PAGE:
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I usually don’t publically rant about this cause it’s a touchy topic, but I absolutely need to get this off my chest. Let’s talk about how we all need to stop invalidating forms of racism that we ourselves have not experienced (1/?)
Last night city council voted to condemn Trump’s “send her back” chants and a councilwoman spoke. She came to the states when she was 16 from India. When she was describing how often she is told to go back to her country and the racism she faces, she began to cry (2/?)
This councilwoman is often criticized for being an immigrant (and in public office, no less). Just today we received an email from a man saying she shouldn’t be in the city because “we don’t even know where she came from” and “she barely speaks English” (3/?)
My supervisor (a black woman in her 50s/60s) and a coworker (a white man in his 30s/40s) and I were talking today about the meeting last night. But to my surprise, when my supervisor was talking about the councilwoman’s speech, she rolled her eyes (4/?)
She then said “I couldn’t get behind that” (in regards to her crying). I was extremely confused to say the least. Then my supervisor explained that she didn’t feel bad because she (the councilwoman) had no idea what she (my supervisor) went through growing up (5/?)
My supervisor claimed that the councilwoman “didn’t understand.” I finally said “I mean, to be fair, she (the councilwoman) more than likely did face racism and oppression going up.” (I said most likely but obviously she did, and continues to) (6/?)
My supervisor said “but she wasn’t denied going to certain schools. She’s never been denied the right to walk into a grocery store. Growing up I had hand me down uniforms and broken books” (7/?)
And that’s when it hit me. My supervisor truly believed that this woman hasn’t experienced racism “worthy” enough to complain about (8/?)
I remained quiet as my supervisor continued to list off the racism she faced as a child that this councilwoman supposedly did not, which is what made her heartfelt speech worthy of being scoffed at. I was horrified. (9/?)
How can you take down a fellow woman, a fellow minority, simply because you do not understand her oppression in comparison to your own?
This is the problem with how we view racism today. We see it as a competition. We try to disregard others struggles because “ours was worse.” We ignore — roll our eyes at — other people’s tears because “well they don’t know what *I* went through” (10/?)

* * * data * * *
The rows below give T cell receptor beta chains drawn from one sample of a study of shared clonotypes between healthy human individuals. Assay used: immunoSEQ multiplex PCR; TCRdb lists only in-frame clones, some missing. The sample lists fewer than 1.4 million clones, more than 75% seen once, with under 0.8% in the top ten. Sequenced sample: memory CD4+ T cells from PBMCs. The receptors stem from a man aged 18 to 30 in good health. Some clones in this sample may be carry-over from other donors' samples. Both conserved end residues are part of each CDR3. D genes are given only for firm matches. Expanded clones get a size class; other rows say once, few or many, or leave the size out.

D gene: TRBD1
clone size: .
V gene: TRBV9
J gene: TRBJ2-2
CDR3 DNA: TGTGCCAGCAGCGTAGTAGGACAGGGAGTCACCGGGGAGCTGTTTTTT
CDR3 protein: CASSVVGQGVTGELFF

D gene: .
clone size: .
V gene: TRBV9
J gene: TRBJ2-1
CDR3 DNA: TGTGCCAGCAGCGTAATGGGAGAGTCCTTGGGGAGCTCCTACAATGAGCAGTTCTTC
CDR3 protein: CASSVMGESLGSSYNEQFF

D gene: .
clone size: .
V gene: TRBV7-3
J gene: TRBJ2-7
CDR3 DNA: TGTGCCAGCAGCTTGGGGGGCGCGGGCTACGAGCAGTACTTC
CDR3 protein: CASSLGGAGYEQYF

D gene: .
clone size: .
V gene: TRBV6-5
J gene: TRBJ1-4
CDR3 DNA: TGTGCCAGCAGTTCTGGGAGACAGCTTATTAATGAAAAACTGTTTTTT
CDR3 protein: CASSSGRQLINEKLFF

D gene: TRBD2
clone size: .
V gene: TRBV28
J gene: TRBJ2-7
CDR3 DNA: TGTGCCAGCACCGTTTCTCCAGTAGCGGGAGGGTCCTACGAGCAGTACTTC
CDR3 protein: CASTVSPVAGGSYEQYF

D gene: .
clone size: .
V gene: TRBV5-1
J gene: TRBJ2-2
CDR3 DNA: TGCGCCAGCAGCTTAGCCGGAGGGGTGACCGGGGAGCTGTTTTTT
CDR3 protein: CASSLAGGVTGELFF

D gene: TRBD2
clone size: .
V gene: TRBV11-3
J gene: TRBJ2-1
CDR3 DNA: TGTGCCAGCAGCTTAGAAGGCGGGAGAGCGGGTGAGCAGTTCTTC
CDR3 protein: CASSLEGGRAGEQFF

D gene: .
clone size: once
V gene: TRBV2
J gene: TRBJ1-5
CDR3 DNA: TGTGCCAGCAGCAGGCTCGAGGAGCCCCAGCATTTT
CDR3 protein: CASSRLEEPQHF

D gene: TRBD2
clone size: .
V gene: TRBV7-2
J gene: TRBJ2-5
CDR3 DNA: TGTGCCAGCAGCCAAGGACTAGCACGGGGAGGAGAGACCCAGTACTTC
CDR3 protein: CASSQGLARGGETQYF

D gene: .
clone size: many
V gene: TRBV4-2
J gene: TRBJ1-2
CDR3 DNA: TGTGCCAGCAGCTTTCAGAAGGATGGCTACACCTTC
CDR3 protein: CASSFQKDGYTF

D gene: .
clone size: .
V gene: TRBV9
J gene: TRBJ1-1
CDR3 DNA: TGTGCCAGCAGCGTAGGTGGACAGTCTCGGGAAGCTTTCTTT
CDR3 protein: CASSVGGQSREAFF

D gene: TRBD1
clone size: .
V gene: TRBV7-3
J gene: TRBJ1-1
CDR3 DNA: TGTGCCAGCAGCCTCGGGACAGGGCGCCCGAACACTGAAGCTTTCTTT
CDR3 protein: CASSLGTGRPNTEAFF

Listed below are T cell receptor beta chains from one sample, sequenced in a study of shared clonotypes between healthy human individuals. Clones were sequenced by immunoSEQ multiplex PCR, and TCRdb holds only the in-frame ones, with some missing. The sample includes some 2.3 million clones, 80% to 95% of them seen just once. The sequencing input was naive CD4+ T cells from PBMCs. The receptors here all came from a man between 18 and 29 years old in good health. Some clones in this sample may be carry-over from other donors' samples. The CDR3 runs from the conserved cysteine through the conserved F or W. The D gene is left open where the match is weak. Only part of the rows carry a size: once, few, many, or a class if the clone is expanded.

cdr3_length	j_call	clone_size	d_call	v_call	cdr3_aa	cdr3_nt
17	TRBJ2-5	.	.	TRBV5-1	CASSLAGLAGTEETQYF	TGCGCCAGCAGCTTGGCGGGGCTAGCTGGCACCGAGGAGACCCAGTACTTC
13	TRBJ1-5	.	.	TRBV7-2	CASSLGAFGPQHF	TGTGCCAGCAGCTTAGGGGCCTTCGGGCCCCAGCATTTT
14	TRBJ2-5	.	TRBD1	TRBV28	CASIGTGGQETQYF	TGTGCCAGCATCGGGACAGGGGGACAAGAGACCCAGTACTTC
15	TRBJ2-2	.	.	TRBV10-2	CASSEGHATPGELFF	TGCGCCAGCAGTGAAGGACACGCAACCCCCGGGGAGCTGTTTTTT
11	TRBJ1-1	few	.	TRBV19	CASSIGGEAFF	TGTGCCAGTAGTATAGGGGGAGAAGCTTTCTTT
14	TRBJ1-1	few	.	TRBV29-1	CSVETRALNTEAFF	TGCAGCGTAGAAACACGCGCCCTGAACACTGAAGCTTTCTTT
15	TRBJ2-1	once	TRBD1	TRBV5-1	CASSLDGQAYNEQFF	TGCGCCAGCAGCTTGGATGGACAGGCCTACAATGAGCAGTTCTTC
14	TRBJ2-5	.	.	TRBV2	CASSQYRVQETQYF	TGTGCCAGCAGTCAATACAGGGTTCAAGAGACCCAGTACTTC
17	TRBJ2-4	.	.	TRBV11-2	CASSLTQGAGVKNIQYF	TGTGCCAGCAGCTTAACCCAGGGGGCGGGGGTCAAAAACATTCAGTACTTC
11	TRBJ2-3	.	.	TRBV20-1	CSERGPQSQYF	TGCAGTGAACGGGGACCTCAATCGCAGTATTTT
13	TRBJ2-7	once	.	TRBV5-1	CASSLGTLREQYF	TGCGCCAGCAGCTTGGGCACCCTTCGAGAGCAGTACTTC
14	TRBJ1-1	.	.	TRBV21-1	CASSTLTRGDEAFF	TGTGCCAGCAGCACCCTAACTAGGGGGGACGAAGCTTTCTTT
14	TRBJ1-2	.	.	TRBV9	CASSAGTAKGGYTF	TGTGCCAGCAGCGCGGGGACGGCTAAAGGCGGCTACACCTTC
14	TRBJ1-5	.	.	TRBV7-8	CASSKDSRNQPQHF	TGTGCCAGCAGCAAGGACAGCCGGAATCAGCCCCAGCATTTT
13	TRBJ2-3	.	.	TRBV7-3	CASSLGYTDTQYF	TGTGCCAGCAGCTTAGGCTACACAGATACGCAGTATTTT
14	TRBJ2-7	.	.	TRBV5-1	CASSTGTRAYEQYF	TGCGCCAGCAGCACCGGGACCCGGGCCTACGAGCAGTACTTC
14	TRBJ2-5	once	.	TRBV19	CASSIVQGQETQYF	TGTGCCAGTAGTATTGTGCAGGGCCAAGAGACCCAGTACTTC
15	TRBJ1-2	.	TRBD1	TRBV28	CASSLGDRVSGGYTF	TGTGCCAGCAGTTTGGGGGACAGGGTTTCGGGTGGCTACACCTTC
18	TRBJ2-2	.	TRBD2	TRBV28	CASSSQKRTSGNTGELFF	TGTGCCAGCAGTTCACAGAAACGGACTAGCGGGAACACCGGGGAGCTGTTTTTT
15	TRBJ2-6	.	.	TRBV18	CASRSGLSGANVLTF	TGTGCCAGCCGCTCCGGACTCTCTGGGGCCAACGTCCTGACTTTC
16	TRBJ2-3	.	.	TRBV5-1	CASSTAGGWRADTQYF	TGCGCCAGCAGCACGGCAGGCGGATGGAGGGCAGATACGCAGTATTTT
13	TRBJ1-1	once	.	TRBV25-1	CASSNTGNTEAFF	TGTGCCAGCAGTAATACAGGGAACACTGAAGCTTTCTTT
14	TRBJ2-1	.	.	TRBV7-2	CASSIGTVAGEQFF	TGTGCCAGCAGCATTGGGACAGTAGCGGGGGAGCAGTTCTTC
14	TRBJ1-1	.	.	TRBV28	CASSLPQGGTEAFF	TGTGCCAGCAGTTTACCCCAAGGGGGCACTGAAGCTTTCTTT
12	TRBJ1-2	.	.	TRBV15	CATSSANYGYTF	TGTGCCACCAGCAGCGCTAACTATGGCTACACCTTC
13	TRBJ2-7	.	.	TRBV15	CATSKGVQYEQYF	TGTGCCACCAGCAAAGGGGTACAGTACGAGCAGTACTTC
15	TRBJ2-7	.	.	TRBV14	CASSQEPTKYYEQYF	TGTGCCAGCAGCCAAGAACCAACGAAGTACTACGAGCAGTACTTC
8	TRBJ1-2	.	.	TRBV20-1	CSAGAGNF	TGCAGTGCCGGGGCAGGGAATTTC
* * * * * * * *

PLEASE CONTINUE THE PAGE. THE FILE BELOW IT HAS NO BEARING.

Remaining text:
The day before, when we were watching the videos of the rally, my supervisor clearly wasn’t upset the same way that I, whose father has been mocked mercilessly for his accent and repeatedly told to go back to where he came from, was (11/?)
And today, it was clear why. She has never experienced — she did not empathize with — THAT kind of racism. But tell me — because you have never been hurt by certain words, does that make them any less hurtful to the one in pain? (12/?)
The councilwoman did not experience growing up black in the era of Jim Crow. And my supervisor did not experience leaving her home at 16 to a new country, not even knowing English. To say she was never poor, never discriminated against, is naive, to say the least (13/?)
And the fact that my supervisor assumed she was never denied privileges or access to places only showed how blind she was. This woman is brown and speaks with an accent. I am certain she has. Why do I know this? (14/?)
Because Hispanics are kicked out of stores and restaurants, and are ARRESTED, every day for the same reason.
But, again, my supervisor knows only English. She has no accent. She “didn’t understand” (15/?)
I’ve chosen to attribute most of my supervisor’s comments to her age, because I know many adults with the same attitude: they scoff at others’ traumas and discrimination because they want to believe they had it worse (16/?)
But, sadly, I know so, so many in my own generation who do it too. We want to compare slavery and holocaust, concentration camp and detention center, hate crime after hate crime after hate crime, for the title of “WE suffer the most” (17/?)
Your struggles become no less valid because someone else shares them. And your struggles become no less valid because someone else does NOT share them.
Stop mocking others’ trauma because you don’t understand it or have never experienced it. And once we stop competing with each other in the oppression olympics, maybe we can finally learn to lift each other up
I leave y’all with this💜💚
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